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I have found that a lot of packages that get installed with APT tend to have many extra packages that get installed, but I am no sys-admin so I generally accept this.

As I start to get to grips with my VPS and Debian, I am beginning to pay more attention to what gets installed and why.

I recently compiled Nginx from source for the first time, instead of installing Apache using APT - this was recommended in the document I was reading.

To the sys-admin folk out there:

For minimal installs, do you generally compile/and or install stack components manually? Is using packages out of the question?

And my main question:

How should I go about maintaining a minimal phpMyAdmin install on my LEMP stack?

Happy New Year.

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8  
We wouldn't install phpMyAdmin at all! –  Michael Hampton Dec 29 '13 at 20:28
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I'm just curious - why do you think you need this software? Having it on your system just introduces additional attack vectors, additional software you need to keep up to date, etc. There are plenty of very good local MySQL clients you can run and connect via an SSH tunnel, any of which would be able to do everything PHPMA does and more, while being much more secure to use. –  EEAA Dec 29 '13 at 21:34
    
@EEAA, perhaps I don't need it. You do make some good points. I will hold off installing phpMyAdmin and look for a suitable client I can run locally. Do you have any recommendations? Thank you for the feedback. –  Check12 Dec 29 '13 at 23:47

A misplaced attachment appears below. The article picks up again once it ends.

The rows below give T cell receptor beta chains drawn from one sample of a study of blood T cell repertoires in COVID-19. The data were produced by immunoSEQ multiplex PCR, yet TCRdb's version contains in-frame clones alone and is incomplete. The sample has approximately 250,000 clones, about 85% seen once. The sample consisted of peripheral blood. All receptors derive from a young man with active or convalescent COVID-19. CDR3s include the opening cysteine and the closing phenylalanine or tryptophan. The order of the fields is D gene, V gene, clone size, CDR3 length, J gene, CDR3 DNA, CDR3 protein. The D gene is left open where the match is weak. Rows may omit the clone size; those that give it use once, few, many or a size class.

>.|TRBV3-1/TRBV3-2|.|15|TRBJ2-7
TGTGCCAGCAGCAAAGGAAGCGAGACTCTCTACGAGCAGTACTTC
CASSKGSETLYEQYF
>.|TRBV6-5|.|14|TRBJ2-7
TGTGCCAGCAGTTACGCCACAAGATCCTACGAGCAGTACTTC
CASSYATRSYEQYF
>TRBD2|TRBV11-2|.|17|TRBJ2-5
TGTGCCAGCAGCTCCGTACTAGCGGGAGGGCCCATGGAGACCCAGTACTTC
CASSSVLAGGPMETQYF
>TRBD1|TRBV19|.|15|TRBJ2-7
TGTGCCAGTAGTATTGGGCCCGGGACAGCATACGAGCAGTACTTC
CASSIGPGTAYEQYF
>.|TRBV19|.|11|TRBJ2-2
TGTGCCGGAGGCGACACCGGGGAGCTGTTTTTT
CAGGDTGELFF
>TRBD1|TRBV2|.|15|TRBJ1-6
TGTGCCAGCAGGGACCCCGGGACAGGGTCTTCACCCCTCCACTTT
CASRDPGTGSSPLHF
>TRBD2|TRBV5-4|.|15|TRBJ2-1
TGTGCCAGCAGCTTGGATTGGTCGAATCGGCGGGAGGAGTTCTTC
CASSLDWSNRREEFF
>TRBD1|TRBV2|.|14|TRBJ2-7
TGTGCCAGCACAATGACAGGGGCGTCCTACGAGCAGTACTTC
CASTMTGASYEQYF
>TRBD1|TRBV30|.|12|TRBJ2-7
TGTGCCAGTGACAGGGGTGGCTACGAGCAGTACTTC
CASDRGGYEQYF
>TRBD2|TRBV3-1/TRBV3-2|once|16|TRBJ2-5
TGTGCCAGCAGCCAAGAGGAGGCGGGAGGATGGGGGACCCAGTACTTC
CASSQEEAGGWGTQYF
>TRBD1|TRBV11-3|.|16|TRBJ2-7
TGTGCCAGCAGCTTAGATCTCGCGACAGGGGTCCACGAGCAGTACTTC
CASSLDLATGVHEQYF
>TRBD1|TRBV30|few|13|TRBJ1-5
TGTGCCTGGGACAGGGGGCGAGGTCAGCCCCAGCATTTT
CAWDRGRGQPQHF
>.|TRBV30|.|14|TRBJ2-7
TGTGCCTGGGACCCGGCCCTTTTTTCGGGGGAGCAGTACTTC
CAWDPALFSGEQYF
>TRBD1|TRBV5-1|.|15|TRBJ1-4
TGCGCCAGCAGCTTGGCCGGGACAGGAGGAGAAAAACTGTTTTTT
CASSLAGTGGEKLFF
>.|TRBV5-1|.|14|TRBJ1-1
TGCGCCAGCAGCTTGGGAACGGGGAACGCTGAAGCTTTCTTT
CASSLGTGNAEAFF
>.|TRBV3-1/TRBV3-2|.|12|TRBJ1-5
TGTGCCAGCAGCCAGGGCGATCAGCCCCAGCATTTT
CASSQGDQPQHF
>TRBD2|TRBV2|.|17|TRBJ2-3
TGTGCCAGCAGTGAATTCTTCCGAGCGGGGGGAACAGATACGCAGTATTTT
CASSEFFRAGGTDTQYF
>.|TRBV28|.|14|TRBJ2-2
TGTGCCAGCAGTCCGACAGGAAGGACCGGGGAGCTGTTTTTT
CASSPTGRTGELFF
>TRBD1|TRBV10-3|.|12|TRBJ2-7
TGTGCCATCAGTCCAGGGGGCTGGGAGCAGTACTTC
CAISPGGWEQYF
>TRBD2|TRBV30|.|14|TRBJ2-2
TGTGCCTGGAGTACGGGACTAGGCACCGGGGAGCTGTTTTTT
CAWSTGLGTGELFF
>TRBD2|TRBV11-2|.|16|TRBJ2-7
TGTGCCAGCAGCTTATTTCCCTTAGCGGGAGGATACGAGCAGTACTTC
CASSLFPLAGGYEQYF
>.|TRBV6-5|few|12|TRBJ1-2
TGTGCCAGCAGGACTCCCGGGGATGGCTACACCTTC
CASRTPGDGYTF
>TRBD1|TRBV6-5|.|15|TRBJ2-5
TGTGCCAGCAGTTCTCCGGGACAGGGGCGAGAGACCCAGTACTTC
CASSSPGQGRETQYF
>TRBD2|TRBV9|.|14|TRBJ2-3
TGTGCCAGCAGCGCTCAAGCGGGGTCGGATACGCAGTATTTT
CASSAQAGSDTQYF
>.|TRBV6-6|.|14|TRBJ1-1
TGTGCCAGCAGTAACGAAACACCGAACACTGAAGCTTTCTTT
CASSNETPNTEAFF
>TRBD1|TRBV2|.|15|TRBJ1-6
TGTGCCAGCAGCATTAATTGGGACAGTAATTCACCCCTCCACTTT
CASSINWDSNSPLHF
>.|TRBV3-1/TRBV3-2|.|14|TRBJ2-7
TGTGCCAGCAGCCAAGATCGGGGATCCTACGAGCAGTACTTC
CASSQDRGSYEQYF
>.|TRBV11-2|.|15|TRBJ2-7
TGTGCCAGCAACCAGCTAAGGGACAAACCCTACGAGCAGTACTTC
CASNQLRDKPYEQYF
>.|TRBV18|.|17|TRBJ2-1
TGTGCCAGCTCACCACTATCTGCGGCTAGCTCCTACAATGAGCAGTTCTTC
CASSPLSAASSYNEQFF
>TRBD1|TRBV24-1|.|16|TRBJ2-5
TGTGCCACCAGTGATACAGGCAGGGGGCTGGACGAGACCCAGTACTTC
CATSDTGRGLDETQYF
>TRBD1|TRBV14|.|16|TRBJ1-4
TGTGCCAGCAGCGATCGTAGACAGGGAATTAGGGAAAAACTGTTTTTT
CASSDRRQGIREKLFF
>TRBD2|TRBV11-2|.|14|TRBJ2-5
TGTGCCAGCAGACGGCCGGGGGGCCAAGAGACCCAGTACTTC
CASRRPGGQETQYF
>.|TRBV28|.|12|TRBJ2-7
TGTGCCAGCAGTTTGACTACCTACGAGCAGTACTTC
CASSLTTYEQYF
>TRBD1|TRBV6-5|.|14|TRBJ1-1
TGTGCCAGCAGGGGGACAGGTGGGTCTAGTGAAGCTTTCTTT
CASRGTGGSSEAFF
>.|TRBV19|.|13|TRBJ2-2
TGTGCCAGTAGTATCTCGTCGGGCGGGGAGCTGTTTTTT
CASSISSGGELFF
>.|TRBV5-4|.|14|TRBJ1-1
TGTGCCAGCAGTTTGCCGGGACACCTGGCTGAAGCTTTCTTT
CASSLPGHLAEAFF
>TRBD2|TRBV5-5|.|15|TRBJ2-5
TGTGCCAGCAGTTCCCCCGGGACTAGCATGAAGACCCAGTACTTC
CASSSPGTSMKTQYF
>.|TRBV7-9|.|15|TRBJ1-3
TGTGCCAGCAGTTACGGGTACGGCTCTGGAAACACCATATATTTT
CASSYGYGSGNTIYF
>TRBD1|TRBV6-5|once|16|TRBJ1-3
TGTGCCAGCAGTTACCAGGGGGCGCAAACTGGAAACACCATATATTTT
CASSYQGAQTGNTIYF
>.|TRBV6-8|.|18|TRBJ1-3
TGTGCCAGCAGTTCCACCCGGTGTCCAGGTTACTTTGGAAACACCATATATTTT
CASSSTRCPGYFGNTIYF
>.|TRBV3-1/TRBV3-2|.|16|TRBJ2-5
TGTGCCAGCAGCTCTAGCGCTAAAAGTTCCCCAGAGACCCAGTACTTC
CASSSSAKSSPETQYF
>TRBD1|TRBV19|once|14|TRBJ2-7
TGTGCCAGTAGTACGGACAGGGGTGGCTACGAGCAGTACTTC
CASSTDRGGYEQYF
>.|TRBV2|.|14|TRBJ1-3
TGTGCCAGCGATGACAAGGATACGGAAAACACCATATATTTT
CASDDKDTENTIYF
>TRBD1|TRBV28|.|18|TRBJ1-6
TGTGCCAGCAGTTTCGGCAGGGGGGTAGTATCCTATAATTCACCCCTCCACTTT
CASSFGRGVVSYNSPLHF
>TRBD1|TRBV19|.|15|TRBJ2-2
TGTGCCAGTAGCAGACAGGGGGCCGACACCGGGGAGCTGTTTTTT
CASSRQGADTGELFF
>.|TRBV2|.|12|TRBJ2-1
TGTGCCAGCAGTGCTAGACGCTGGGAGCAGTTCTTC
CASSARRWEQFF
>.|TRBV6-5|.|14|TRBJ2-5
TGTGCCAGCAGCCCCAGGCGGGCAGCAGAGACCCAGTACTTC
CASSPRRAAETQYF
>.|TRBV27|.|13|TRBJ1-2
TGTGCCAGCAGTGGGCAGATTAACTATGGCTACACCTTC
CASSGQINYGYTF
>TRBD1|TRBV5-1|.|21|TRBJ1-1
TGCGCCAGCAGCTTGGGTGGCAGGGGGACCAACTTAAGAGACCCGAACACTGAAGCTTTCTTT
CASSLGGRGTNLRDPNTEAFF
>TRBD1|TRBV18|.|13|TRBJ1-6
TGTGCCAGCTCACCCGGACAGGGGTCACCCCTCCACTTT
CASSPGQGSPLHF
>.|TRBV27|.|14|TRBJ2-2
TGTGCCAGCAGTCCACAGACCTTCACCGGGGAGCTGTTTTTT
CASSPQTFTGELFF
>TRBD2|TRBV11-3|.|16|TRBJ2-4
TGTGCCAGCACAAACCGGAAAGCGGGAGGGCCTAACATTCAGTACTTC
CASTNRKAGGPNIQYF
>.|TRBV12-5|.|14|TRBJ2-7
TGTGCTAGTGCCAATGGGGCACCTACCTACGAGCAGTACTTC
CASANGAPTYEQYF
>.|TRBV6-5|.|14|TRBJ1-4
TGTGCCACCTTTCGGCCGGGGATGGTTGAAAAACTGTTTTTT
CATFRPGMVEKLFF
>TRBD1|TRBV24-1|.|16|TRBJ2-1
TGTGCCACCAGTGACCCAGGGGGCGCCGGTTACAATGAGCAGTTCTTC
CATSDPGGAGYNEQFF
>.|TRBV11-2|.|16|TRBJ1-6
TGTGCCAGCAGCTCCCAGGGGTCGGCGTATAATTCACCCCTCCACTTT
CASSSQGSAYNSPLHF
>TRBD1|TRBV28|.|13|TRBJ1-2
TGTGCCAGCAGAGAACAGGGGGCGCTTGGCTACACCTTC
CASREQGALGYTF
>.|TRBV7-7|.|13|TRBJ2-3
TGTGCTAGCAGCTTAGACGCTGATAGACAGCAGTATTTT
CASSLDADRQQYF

For OSX, Sequel Plus is amazing. For windows, there are a lot of recommendations here. –  EEAA Dec 30 '13 at 0:27

1 Answer 1

up vote 6 down vote accepted

The phpmyadmin package doesn't have a hard dependency on apache, but it's in the 'Recommends:' line. So the main answer is to not honor these Recommends when installing phpmyadmin:

sudo apt-get --no-install-recommends install phpmyadmin

And your side question: for repeatability, I always use packages. Vendor-provided packages where possible (CentOS in our case), but if I must patch things, or if the software isn't packaged, I will create my own packages (we have ~1500 custom packages, mostly CPAN modules).

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Meh. Debian's history with languages that have their own package management system had been problematic (c.f. cpan, pear, gem, asdf...) I think it's pretty widely and wisely advised that you roll your own stack for whatever you actually do, and let packages handle everything else. –  Bandrami Dec 29 '13 at 21:49
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Even if you were to roll you're own stack, there's no reason not to use the same packaging system as your OS uses. Makes your puppet/chef/bcfg2 setup easier too :) –  Dennis Kaarsemaker Dec 29 '13 at 22:03
    
Oh, sure, use your platform's packaging tools (the other way lies madness); I just meant the only way to keep getting a reliably consistent build is to be the one doing the building. –  Bandrami Dec 29 '13 at 22:07
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That does require you to keep tabs on all software you package. I like being able to rely on vendors for security updates. It's all a matter of balancing the needs. –  Dennis Kaarsemaker Dec 29 '13 at 22:09
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Yes, so in your case Debian's packages. –  Dennis Kaarsemaker Dec 30 '13 at 7:37

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